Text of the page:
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While soybean aphids wait out the winter you can prepare to manage them this summer by watching a webcast series from the Plant Management Network From host plant resistance to seed treatments and biological control the series offer the latest research on soybean aphidsVideo titles include Host Plant Resistance for Soybean Aphid Management Using NeonicotinoidTreated Seed Update on Soybean Aphid Biological ControlWatch the videosPhoto Daren Mueller Iowa State University Bugwoodorg

2018 Insecticide evaluation for soybean aphid

Plant early if the field is in an area with persistent soybean aphid populations. 

By Erin Hodgson

Plots were established at two locations in 2018 (ISU Northwest Research Farm and ISU Northeast Research Farm). Syngenta NK S24-K2 brand soybean was used at both locations. Seven insecticidal groups/subgroups were evaluated in 2018. Seed did not have a pesticidal seed treatment unless specifically stated. At both locations, soybean aphid peaked in August (four perplant at Northeast Research Farm and 22 perplant at Northwest Research Farm). The economic threshold was not reached at either location in 2018; however, all plots were sprayed mid-August.  

Summary

The cumulative aphid days (CAD), or seasonal exposure for plots ranged from 200 to 2,700 at the Northwest Research Farm. Most of the CAD was accumulated in late August and early September, and did not affect yield among treatments. Yield ranged from 71-81 bushels per acre at the Northwest Research Farm, but the yield variability is not likely due to soybean aphid since the CAD levels were well below the economic injury level.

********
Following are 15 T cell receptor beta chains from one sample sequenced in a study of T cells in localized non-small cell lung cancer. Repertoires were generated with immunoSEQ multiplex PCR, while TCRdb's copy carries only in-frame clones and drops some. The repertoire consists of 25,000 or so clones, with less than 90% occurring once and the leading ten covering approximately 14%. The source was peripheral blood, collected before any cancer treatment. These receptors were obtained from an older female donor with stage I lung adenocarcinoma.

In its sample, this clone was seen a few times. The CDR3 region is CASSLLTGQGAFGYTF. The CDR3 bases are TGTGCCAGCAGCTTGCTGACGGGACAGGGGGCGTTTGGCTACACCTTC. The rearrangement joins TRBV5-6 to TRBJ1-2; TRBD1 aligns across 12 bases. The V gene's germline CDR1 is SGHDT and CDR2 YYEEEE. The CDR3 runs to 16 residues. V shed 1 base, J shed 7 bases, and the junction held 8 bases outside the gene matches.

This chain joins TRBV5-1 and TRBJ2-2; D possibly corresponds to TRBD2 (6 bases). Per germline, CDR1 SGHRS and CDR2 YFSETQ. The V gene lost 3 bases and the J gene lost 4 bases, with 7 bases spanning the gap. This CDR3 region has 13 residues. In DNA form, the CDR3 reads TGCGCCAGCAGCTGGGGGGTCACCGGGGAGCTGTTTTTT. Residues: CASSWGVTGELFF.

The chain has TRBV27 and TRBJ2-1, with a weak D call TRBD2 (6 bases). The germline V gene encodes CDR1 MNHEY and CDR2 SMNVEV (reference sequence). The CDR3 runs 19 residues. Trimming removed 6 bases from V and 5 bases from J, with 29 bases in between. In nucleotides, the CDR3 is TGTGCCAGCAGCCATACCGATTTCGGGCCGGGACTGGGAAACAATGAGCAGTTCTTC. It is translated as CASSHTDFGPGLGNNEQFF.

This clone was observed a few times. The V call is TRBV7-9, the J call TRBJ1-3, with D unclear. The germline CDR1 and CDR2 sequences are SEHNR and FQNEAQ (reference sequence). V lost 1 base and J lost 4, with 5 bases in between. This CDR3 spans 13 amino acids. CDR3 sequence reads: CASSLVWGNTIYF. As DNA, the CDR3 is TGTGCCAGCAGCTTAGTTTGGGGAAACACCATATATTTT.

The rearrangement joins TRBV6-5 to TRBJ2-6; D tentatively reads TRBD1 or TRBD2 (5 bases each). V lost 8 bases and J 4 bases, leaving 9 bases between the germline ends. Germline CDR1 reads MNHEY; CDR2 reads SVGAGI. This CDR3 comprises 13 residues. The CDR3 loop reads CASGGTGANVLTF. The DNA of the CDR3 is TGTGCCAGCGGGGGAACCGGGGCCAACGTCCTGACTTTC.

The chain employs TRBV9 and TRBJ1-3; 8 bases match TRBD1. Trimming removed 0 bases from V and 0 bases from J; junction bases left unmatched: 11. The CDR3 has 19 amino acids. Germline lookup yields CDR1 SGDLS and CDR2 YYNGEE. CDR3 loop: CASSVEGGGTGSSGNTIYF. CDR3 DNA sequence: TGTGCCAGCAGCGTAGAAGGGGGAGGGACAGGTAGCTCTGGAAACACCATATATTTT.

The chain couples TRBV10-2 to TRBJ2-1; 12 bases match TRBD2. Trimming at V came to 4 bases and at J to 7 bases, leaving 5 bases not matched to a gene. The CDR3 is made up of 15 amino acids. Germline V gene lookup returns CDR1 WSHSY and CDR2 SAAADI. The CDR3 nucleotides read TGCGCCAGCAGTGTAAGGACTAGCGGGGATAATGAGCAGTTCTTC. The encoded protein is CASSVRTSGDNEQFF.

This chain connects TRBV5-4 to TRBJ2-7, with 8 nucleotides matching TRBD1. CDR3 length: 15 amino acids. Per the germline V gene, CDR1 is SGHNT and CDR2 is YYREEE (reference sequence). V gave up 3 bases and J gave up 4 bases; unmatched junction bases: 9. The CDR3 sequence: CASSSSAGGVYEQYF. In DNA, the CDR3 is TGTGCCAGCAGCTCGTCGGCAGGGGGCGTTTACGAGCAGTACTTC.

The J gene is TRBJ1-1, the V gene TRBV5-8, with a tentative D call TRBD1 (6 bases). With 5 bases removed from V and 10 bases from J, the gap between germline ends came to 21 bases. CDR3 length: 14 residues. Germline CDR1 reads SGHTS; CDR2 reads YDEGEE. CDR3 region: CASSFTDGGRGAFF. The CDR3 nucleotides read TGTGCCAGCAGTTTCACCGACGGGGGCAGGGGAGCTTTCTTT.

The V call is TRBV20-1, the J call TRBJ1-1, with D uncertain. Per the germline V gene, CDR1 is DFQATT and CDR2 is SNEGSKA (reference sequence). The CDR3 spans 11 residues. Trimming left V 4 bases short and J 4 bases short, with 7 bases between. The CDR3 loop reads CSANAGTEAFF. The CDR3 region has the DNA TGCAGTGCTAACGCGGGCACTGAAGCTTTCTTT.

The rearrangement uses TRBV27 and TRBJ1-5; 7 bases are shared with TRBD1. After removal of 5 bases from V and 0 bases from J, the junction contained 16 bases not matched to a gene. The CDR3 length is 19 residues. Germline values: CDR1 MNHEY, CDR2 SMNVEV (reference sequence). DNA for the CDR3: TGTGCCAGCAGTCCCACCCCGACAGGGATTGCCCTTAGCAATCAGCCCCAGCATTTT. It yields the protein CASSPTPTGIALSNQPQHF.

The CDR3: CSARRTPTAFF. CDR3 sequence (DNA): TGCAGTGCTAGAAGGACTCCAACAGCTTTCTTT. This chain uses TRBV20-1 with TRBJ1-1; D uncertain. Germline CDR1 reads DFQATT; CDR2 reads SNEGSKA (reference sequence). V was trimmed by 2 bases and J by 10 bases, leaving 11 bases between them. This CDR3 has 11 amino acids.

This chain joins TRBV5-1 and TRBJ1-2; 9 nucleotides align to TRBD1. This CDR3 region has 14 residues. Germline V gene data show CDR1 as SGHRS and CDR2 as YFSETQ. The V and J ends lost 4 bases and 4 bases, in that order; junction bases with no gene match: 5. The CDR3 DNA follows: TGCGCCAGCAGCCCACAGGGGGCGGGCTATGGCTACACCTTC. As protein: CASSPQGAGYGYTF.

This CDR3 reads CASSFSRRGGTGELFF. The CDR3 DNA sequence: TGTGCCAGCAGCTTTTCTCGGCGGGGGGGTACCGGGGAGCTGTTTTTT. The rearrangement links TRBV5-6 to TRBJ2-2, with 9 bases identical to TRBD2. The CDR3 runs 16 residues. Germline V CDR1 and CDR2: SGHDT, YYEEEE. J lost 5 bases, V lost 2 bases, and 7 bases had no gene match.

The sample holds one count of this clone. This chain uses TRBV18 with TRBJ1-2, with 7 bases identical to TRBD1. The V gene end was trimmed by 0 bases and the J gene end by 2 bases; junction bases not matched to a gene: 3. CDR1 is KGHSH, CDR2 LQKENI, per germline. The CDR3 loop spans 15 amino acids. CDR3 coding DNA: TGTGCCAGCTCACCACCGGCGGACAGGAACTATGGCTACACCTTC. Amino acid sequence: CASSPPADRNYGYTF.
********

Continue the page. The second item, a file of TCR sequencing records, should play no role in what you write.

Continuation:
1.28 nw_yield_2019_hodgson.jpg

Figure 1. Mean separation of yield + standard error the mean for treatments at the ISU Northwest Research Farm in 2018. Means with a unique letter are significantly different at alpha = 0.10 (P = 0.5277; F = 0.96; df = 29, 3).

 

Management Recommendations

Population fluctuations between locations and years is typical for soybean aphid in Iowa. Pyrethroid resistance has been confirmed in northern Iowa, but is not widely confirmed throughout the state. My recommendation for soybean aphid management in Iowa is to:

  • Plant early if the field is in an area with persistent soybean aphid populations. 
  • Scout for soybean aphid, especially during R1–R5, and use a foliar insecticide if aphids exceed the economic threshold of 250 per plant. 
  • Use a product labeled for soybean aphid; most well-timed applications of foliar insecticides will protect yields if applied at the economic threshold and coverage is sufficient.
  • Evaluate foliar insecticide efficacy three days after application to ensure soybean aphid populations were sufficiently reduced.
  • Understand that late-season accumulation of CAD (i.e., after R5) may not impact yield like it does during early reproductive growth; a foliar insecticide applied after seed set may not be an economically profitable choice. 

Download the full summary of the 2018 efficacy evaluation for soybean aphid at the ISU Extension Store.

Source: Iowa State University, which is solely responsible for the information provided and is wholly owned by the source. Informa Business Media and all its subsidiaries are not responsible for any of the content contained in this information asset.

 

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